Madalyn Taylor was 23 when an old back injury resurfaced as she was getting out of her car. The pain was intolerable and meant that for most of 2020, she was bound to her bed.
Beyond a mix of heavy medications, the only way back to independence was through a healthy diet and regular exercise. Now at 25 she has since lost almost 50 kilos, experiences significantly less pain and is at far greater peace with her body.
“I’d always been the chunky kid. I grew up being told by those around me that I needed to lose weight so I put pressure on myself to be funny to get anywhere.”
This story starts when Madalyn was 18 doing what most young adults do at that age – working, studying and enjoying her independence. But she also lived with poor body image and had a troubled relationship with food and her weight.
“It’d been a lifelong battle. I’d always seen myself as the ugly friend or the fat friend,” recalls the now Brisbane-based HR professional.
Working on the supermarket floor one day, Madalyn felt a twinge in her back. “I’d bent over to pick up a box, but I didn’t lift with my legs. I thought nothing of it at the time. I thought it was just a back strain and I got over it, but I’d have little flare-ups over the years.”
Like many busy women, Madalyn ignored the episodes of discomfort, hoping that painkillers would fix the problem, and for a while they did. But she admits self-care wasn’t a priority. “I wasn’t looking after myself. I’d eat fast food. I wasn’t strong. My body was falling apart.”
I still mentally feel like the fat girl. I still go to a shop and gravitate towards the biggest thing I can find because in my head that’s all that fits."
In 2020, things took a turn when Madalyn was getting out of her car and felt a jolt. “It was the simplest thing; I was so embarrassed, but my back hurt so much. I thought I’d take some painkillers and it’d be fine, but it wasn’t fine.”
Madalyn severely injured three discs in her back and was in so much pain, she spent most of 2020 confined to her bed. A mix of strong pain medications and injections gave her relief, but she relied heavily on friends and family to do daily tasks.
“I was capped on light duties at work – nine hours a week, if that. I was lucky I had the leave entitlement. I was depressed and overeating. I wasn’t allowed to drive. I’d take my drugs and zone in and out, and there were days I’d get on the phone and cry.”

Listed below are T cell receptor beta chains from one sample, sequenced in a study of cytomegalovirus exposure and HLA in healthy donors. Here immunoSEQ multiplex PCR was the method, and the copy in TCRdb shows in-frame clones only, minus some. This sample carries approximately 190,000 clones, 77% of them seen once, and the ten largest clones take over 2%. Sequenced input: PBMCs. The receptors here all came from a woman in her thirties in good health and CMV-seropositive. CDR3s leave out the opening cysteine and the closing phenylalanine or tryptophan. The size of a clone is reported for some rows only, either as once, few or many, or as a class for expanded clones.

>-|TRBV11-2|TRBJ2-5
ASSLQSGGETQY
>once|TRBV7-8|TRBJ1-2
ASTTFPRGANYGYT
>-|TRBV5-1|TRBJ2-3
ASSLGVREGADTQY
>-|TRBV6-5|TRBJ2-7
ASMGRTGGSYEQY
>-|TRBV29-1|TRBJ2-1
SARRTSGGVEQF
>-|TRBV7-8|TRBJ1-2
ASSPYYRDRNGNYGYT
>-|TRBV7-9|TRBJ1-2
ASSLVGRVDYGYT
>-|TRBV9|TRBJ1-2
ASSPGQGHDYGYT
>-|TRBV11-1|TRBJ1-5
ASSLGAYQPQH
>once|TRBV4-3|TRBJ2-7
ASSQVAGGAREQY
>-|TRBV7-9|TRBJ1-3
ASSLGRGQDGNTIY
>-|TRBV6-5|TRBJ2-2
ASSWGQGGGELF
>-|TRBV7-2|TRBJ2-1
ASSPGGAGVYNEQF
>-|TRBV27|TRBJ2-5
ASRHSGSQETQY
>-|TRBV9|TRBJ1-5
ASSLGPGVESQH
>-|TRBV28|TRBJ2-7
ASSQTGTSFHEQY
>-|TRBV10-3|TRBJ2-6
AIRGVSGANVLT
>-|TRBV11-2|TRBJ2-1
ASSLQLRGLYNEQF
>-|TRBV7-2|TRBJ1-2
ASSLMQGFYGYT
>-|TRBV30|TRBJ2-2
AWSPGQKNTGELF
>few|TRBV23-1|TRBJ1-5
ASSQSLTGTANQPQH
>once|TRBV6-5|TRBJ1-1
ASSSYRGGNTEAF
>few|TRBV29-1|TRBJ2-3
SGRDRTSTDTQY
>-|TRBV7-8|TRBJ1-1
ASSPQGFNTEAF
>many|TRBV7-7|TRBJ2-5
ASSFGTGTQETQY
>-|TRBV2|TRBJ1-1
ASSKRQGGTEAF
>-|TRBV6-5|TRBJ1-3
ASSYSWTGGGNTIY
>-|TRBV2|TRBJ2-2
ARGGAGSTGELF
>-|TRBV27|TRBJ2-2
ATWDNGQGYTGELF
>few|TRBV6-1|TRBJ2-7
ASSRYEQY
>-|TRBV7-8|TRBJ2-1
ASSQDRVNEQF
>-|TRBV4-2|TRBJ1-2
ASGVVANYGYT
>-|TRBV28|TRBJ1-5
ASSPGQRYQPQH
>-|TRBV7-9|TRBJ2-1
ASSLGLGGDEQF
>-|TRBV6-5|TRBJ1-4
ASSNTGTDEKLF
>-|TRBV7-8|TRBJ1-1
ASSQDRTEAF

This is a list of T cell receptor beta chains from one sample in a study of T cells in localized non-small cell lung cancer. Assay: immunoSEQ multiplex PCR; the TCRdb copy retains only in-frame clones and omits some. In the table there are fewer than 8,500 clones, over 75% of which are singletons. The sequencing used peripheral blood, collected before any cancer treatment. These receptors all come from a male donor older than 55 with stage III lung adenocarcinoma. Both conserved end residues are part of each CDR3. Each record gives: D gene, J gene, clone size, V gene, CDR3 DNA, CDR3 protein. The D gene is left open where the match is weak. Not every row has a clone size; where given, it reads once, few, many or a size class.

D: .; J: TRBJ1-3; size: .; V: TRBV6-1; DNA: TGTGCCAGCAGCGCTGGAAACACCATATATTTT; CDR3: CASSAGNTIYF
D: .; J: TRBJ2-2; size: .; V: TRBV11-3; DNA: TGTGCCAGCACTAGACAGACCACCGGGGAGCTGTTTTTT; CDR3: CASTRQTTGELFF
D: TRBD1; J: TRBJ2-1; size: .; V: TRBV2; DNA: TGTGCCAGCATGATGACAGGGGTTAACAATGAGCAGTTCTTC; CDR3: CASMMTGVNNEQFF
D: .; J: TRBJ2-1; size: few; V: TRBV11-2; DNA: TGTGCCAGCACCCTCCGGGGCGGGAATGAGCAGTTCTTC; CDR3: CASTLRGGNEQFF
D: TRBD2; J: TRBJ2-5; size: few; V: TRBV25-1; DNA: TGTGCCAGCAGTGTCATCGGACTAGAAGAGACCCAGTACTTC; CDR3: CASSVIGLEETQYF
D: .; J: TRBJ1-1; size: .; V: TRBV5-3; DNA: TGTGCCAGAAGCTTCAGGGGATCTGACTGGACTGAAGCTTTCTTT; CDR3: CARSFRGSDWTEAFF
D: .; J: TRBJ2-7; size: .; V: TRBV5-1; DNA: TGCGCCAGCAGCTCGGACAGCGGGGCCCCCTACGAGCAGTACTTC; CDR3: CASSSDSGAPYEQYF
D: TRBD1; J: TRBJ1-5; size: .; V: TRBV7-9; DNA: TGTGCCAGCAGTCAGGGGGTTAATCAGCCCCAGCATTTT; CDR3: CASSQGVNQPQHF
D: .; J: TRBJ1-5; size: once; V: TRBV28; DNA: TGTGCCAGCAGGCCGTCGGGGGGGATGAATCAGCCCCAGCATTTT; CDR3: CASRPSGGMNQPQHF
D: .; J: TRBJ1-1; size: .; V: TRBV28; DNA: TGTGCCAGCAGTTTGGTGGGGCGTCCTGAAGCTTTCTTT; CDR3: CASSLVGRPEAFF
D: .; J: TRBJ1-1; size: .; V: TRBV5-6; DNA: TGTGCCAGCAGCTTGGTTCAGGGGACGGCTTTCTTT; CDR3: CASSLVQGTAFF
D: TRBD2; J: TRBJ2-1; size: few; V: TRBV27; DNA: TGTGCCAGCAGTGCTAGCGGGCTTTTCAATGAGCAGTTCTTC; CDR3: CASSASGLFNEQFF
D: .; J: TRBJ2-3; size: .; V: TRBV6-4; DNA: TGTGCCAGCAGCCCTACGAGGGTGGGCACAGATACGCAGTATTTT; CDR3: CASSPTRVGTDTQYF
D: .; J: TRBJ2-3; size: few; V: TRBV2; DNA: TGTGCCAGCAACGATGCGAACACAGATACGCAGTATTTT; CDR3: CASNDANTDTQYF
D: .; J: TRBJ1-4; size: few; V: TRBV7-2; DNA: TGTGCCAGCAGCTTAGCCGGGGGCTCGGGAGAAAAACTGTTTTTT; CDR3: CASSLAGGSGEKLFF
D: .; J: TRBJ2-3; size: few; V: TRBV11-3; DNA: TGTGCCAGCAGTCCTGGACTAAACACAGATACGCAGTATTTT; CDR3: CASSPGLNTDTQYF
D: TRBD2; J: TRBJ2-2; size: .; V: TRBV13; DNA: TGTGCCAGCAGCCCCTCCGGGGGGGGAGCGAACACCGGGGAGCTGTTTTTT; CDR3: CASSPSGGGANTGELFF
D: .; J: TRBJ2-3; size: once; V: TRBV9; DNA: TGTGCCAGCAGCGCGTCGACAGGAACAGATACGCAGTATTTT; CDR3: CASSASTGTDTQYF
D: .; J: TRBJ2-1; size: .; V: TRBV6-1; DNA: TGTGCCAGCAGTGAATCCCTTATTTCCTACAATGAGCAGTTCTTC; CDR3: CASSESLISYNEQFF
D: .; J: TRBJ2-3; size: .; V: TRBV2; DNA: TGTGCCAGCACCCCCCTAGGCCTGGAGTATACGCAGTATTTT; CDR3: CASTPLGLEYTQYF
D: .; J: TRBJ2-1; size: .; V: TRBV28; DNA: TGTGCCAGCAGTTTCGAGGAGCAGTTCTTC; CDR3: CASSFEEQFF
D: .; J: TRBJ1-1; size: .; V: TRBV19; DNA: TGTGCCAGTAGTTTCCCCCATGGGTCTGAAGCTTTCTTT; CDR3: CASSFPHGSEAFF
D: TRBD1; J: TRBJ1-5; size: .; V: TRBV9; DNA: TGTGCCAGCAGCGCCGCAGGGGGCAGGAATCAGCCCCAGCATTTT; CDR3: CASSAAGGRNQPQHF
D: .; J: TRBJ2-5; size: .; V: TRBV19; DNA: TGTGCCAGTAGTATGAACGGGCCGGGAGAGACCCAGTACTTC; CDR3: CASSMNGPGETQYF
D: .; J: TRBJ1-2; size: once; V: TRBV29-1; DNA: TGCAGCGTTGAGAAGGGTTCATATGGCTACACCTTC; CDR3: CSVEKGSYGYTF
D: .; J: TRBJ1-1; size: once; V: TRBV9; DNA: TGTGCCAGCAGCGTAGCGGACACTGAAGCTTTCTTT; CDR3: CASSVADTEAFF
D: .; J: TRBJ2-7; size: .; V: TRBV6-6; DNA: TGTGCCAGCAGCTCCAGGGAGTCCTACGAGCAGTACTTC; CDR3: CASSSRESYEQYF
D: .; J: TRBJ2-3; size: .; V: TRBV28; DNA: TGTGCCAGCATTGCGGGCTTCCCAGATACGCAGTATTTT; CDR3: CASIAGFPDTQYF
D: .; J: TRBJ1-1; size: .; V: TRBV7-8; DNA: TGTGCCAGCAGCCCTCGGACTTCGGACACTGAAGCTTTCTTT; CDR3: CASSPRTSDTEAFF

It was the simplest thing; I was so embarrassed, but my back hurt so much. I thought I’d take some painkillers and it’d be fine, but it wasn’t fine.”
The turning point came in 2021 when Madalyn noticed a rash on the back her knees, which can happen between folds of skin and if you’re carrying extra weight. “I was really embarrassed by it,” she says. “To me it wasn’t acceptable. I thought ‘look after yourself; pull it together’.”
Desperate, Madalyn made a doctor’s appointment. “We got a health care plan sorted. I got free sessions to see an exercise physiologist and a dietitian.”
Then she started walking.
“My goal was to do a lap around the lake, get in my car and get home.” With the help of a new dog for extra motivation, she was able to do that and then, gradually, more.
By dog walking, watching her food intake and keeping a record of both, Madalyn lost 23 kilos.
Determined to gain even greater control of her pain and health, she joined a gym in April 2022. “I started seeing a personal trainer and doing workouts. Every week I’d learn something new then I’d push myself to do something extra.”
The effort showed.
“At my heaviest I was 156 kilos. Now I’m 105.9.”
Of course, there were ups and downs. “I recognised that diet was going to be my biggest mental hurdle.” Madalyn admits that for a while, she was dangerously restrictive about what she ate. She was also “genuinely scared” about re-injuring her back at the gym. But, Madalyn’s exercise physiologist helped build her confidence.
In the end, it’s about showing up for yourself."
Since investing in her self-care, Madalyn is back to working full-time and exercises daily.
“I get up every morning at 5am and go for a 7km walk, I work, then go to the gym. I still have pain some days, but I can deal with it. And now, people don’t stare at me anymore.”
As for her current body image, Madalyn says: “I still mentally feel like the fat girl. I still go to a shop and gravitate towards the biggest thing I can find because in my head that’s all that fits. I feel a lot better, but mentally it’s a lot to wrap your head around.”
Staying motivated can also be challenging. “I have moments where I feel like giving up. But I’ve set myself a goal to get under 100 kilos and I think about that goal in those moments. In the end, it’s about showing up for yourself.”